The political determinants of executive compensation

Evidence from an emerging economy

Hao Liang, Luc Renneboog, Sunny Li Sun

Research output: Contribution to journalArticleScientificpeer-review

Abstract

In regulated economies, corporate governance mechanisms such as executive compensation are less driven by market-based forces but more subject to political influence. We study the political determinants of executive compensation for all listed Chinese firms in the context of an exogenous shock that removed market frictions in share-tradability. Under strong political constraints, state ownership reduced the managerial pay levels and increased pay-for-performance sensitivity (to asset-based benchmarks). Board independence and compensation committees do not curb managerial pay, and market-based factors do not have a significant influence. However, these effects reversed following the governance shock (removal of market frictions in share tradability).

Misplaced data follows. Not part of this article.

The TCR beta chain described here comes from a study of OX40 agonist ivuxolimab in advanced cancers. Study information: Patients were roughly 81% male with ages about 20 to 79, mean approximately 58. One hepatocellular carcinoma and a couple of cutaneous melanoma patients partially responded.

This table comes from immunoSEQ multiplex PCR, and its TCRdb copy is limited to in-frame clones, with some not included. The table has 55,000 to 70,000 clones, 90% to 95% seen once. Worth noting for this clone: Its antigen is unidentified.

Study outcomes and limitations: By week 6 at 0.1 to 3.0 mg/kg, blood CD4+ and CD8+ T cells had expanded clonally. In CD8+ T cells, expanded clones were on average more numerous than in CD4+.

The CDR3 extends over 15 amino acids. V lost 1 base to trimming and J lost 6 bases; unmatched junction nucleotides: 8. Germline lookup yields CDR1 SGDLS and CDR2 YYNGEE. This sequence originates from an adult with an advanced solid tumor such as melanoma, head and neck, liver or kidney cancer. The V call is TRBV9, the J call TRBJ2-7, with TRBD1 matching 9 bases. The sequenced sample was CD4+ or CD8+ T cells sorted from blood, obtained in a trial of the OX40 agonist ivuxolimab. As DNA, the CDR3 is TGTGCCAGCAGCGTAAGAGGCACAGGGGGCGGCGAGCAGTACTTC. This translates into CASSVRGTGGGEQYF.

Original languageEnglish
Pages (from-to)69-91
JournalEmerging Market Review
Volume25
DOIs
Publication statusPublished - Dec 2015

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Market frictions
Executive compensation
Emerging economies
Compensation committees
Corporate governance mechanisms
Benchmark
Board independence
State ownership
Governance
Exogenous shocks
Chinese firms
Pay-for-performance
Assets
Factors
Political constraints
Political influence

Keywords

  • executive compensation
  • political economy
  • state ownership
  • market friction

Cite this

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The political determinants of executive compensation : Evidence from an emerging economy. / Liang, Hao; Renneboog, Luc; Li Sun, Sunny.

In: Emerging Market Review, Vol. 25, 12.2015, p. 69-91.

Research output: Contribution to journalArticleScientificpeer-review

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